There is a common yet underrated skill that is involved in pretty much every sport you can think of -- basketball, soccer, baseball, beach volleyball, indoor volleyball, football, hockey, you get the point.
Think about it: Basketball players feint one way, only to go the next -- it's the most basic move, the crossover. Soccer players live off a shifty juke. Baseball players stealing use jukes to fake out the pitcher. Barry Sanders was the King of the Juke during his heydey with the Lions (do yourself a favor and go watch one of his highlight videos).
Beach volleyball is no different in the sense that juking is valuable -- and it's also valuable because we don't want to overuse it. It's a crucial defensive play to have the hitter thinking you're in one spot before you disappear and reappear exactly where he or she just shot to. But if you overuse it, you'll just tire yourself out watching them shoot all around you for easy points.
But there is incredible value in it, especially when you and your partner begin to get a good read on the opposing team. If they like their high line shot, running a four block -- the defender jukes as if he's going to the angle, then crosses over to the line -- is the perfect call. If they like the cut shot, running a three -- the defender jukes as if he's digging in the line, then crosses over to pick up the cut -- is the ideal defensive strategy.
But remember: Use jukes sparingly. The concept of diminishing returns is certainly at play here. So pick your spots well, and juke out the opposing team.
Allow AVP professional beach volleyball player Mark Burik to give you a full lesson on the double juke with this beach volleyball training video.
Also be sure to check out our full line of training programs, available now at BetteratBeach.com.
DRILL NAME: Double Juke
SKILL FOCUS: Defensive Tactics
MINIMUM PLAYERS REQUIRED: 3
BEGINNER FRIENDLY: Yes
STYLE: Repetition Based
DRILL EXPLANATION: Player 1 is on the North side of the net acting as the hitter/feeder. Players 2 and 3 will be on the opposite side of the net. Player 2 will be at the net acting as a blocker, and Player 3 will be in the court working on digging. The point of this drill is to make a fake move to the line/cross during the attacker's vision sequence of his approach. This normally takes place just before the attacker puts their last two steps of their approach. Make sure after you make your fake move you get reset in the cross before making your move. You want the attacker to think that you faked going to the line in order to trick them into hitting cross, but really you want them to still hit line.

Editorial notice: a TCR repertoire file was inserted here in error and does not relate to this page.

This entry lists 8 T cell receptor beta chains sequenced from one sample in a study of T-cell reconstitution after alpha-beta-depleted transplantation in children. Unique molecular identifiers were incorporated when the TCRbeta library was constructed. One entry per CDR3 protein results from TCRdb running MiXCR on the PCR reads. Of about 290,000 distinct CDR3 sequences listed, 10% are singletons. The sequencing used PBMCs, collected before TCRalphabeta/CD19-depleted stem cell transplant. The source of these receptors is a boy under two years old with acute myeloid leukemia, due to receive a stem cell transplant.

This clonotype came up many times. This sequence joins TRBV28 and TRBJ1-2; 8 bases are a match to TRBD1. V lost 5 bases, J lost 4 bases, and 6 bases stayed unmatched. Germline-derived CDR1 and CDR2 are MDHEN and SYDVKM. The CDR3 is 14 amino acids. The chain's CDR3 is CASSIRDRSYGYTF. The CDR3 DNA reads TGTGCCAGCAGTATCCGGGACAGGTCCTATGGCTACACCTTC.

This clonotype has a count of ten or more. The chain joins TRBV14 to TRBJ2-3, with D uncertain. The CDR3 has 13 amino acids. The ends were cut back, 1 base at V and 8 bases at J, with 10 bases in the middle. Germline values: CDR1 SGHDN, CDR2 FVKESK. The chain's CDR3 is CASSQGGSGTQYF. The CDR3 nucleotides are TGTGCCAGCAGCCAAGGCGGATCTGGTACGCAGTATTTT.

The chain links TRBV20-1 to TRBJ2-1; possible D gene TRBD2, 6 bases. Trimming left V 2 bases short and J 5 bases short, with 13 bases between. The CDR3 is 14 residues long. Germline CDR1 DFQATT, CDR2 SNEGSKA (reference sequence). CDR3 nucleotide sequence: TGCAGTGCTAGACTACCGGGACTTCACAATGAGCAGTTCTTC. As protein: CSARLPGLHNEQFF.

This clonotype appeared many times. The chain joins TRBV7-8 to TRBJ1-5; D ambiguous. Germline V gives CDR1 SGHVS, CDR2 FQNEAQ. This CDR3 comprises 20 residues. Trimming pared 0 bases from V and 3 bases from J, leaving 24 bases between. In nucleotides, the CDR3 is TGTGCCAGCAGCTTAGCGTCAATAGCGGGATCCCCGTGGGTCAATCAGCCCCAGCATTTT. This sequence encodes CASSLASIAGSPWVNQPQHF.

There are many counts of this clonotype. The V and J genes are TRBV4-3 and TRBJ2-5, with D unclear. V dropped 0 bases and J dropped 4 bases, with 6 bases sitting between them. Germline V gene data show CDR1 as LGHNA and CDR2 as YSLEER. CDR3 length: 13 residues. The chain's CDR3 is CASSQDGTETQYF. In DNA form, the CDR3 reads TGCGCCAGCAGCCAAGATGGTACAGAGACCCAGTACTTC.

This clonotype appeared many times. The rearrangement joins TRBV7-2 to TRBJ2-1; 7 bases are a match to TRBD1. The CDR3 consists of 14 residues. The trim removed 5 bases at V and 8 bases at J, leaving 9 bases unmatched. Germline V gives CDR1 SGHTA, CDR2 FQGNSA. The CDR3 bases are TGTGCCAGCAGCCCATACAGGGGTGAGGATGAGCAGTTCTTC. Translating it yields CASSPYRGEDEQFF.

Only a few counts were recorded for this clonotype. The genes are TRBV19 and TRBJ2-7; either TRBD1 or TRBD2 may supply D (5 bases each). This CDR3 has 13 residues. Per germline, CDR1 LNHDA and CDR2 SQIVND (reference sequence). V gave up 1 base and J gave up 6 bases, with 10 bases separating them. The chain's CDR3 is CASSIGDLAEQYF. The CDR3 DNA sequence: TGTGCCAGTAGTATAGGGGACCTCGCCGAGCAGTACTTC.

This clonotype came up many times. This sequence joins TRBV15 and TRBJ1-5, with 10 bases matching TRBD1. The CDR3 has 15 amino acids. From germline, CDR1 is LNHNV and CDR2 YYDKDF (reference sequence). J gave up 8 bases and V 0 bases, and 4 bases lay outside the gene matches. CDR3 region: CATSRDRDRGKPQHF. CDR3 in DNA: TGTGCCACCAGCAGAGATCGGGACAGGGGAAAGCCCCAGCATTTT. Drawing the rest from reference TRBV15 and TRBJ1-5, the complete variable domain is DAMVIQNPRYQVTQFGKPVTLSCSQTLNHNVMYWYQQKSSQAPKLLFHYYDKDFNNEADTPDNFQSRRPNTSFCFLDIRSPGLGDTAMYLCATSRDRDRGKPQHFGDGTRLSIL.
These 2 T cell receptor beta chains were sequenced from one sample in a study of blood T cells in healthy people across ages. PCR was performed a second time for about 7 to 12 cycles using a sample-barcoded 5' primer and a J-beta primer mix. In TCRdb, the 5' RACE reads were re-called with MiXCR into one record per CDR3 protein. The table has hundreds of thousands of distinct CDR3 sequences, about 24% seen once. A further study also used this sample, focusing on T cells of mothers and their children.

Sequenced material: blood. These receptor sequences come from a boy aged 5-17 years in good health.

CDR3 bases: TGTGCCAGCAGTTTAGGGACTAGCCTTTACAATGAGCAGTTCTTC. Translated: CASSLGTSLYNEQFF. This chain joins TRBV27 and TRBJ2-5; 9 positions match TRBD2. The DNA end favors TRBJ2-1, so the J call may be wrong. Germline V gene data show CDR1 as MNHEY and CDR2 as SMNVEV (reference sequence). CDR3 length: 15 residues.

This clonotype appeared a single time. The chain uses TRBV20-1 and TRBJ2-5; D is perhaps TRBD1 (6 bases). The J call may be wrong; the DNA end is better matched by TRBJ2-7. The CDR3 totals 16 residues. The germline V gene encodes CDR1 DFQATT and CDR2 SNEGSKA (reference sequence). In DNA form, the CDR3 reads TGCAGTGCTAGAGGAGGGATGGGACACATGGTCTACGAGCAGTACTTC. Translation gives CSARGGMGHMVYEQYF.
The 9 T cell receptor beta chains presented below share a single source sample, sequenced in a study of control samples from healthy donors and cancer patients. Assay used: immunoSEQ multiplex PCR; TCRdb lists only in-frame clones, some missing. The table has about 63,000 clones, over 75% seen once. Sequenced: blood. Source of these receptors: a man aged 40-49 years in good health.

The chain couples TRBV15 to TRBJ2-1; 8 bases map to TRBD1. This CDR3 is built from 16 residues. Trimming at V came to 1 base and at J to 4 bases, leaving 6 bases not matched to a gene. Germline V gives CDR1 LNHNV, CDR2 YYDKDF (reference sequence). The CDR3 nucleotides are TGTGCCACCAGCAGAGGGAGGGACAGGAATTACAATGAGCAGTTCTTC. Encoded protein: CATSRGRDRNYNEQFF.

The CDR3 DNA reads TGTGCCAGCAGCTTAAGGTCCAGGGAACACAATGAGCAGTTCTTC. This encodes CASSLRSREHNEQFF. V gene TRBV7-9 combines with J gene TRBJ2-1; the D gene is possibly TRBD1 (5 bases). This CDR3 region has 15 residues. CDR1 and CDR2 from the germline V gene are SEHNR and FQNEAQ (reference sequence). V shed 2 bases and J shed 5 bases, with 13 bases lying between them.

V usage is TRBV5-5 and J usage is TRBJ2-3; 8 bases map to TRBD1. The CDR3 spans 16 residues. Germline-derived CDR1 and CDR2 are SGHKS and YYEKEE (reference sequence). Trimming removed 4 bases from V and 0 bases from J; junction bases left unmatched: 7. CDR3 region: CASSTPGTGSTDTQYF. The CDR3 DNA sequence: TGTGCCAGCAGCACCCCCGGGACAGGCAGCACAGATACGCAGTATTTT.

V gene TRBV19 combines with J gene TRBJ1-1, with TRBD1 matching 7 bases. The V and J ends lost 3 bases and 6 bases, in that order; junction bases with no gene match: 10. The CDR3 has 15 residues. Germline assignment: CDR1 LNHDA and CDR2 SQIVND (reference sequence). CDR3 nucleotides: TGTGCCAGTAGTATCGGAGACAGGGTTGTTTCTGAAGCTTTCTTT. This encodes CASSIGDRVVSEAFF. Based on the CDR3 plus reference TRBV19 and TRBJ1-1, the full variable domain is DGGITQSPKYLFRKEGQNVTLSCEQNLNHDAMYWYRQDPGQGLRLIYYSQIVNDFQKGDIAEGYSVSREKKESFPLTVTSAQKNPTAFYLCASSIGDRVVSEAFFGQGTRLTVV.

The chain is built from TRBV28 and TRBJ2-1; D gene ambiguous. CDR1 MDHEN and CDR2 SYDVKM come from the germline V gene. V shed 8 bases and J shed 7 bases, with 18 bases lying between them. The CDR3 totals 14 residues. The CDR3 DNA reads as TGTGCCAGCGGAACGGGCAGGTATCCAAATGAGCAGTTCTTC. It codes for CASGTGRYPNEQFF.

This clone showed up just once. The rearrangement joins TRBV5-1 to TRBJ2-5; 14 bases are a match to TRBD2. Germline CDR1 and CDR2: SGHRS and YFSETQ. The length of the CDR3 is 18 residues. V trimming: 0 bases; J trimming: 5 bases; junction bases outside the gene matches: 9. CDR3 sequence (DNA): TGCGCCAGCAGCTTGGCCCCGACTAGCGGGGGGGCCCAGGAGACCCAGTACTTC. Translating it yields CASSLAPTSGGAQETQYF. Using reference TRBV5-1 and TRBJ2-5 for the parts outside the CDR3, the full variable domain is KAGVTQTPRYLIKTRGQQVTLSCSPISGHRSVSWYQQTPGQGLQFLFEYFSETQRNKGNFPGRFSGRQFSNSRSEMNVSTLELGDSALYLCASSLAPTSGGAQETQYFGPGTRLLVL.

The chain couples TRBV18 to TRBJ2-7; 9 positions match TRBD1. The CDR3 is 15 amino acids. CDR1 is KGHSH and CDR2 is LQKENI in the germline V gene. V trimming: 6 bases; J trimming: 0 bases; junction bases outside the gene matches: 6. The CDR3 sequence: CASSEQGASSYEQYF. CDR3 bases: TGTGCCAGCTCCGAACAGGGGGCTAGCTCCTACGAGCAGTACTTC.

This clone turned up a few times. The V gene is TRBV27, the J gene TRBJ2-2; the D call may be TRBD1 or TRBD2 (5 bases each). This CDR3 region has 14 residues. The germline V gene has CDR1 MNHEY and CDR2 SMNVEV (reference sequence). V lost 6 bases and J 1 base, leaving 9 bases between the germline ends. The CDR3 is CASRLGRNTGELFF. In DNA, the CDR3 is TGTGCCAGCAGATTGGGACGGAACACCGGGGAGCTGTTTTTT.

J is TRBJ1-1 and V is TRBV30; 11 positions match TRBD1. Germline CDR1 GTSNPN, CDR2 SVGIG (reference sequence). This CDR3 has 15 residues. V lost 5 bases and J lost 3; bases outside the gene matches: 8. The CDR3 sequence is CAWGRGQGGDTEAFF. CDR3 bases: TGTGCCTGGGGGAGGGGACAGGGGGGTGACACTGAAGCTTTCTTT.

The most common errors seen while attempting a double juke is the timing. It’s important to remember that you need to make this happen during the time an attacker is looking at the defender. If attackers do not look at the defender then this move is not necessary.
Also, make sure that after you do this move you concentrate on getting stopped and balanced before the attack in order to make another good move to pick up the ball.
Today we're working on a little bit of juke timing or trying to get inside the hitter's head, right? So we expect, we see a shooter, somebody who's been going high line and shooting us over cross or over cut all day, and we're going to try to give them a fake and make them believe some sort of defender's job is in the middle of my look. They're going to take a jab step and then reset. What that's going to do is it's going to make the hitters that they faked line poorly. After that, then they're going to sprint to the line and dig the high line.
So I fake to the line and come back and that makes the hitter think, Oh my God, what a terrible fake. Now that line is definitely open. So if you do it early enough, you can bait them into hitting the shot that they think is okay. So this is secondary after learning good juke and timing, but we're trying to fake line reset in the middle of the hitters look, and then we can sprint to the line because they think it's going to be an easy shot. Zip. The girls can do it.
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Included are diagrams and written explanations of the most important exercises that EVERY pro player does or has done at one point or another.
The five skill sections covered are:
Serve Receive & Passing
Ball Control And Emergency Technique